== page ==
As with a Saint.As with a saint. MM I.iv.37
Isa. ISABELLA 
You doe blaspheme the good, in mocking me.You do blaspheme the good in mocking me. MM I.iv.38
Luc. LUCIO 
Doe not beleeue it: fewnes, and truth; tis thus,Do not believe it. Fewness and truth, 'tis thus:fewness and truth
old form: fewnes
in few words and in truth
MM I.iv.39
Your brother, and his louer haue embrac'd;Your brother and his lover have embraced. MM I.iv.40
As those that feed, grow full: as blossoming TimeAs those that feed grow full, as blossoming time MM I.iv.41
That from the seednes, the bare fallow bringsThat from the seedness the bare fallow bringsseedness (n.)
old form: seednes
action of sowing
MM I.iv.42
To teeming foyson: euen so her plenteous wombeTo teeming foison, even so her plenteous wombfoison, foizon (n.)
old form: foyson
harvest, crop
MM I.iv.43
teeming (adj.)pregnant, prolific, overfull
Expresseth his full Tilth, and husbandry.Expresseth his full tilth and husbandry.tilth (n.)labour of cultivation, agricultural work, husbandryMM I.iv.44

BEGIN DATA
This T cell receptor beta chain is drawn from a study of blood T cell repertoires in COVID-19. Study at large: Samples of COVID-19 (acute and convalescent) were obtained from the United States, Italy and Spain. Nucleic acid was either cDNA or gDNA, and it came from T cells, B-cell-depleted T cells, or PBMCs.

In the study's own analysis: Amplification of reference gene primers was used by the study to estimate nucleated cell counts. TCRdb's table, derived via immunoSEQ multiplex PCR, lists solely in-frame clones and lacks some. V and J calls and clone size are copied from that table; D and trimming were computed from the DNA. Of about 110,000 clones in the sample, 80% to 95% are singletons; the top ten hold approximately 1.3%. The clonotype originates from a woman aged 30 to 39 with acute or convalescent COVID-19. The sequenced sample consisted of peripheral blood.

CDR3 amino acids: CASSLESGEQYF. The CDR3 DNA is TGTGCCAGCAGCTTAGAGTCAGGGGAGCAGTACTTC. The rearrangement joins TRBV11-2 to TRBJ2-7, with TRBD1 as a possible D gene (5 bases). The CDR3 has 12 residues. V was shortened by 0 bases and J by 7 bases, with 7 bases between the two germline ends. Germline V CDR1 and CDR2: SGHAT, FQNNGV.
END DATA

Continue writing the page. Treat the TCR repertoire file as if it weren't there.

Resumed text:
Isa. ISABELLA 
Some one with childe by him? my cosen Iuliet?Someone with child by him? My cousin Juliet? MM I.iv.45
Luc. LUCIO 
Is she your cosen?Is she your cousin? MM I.iv.46
Isa. ISABELLA 
Adoptedly, as schoole-maids change their namesAdoptedly, as school-maids change their namesadoptedly (adv.)through adoptionMM I.iv.47
By vaine, though apt affection.By vain though apt affection. MM I.iv.48.1
Luc. LUCIO 
She it is.She it is. MM I.iv.48.2
Isa. ISABELLA 
Oh, let him marry her.O, let him marry her. MM I.iv.49.1
Luc. LUCIO 
This is the point.This is the point. MM I.iv.49.2
The Duke is very strangely gone from hence;The Duke is very strangely gone from hence, MM I.iv.50
Bore many gentlemen (my selfe being one)Bore many gentlemen, myself being one, MM I.iv.51
In hand, and hope of action: but we doe learne,In hand and hope of action; but we do learn MM I.iv.52
By those that know the very Nerues of State,By those that know the very nerves of state, MM I.iv.53
His giuing-out, were of an infinite distanceHis givings-out were of an infinite distancegiving out (n.)
old form: giuing-out
suggestion, intimation, utterance
MM I.iv.54
From his true meant designe: vpon his place,From his true-meant design. Upon his place,place (n.)position, post, office, rankMM I.iv.55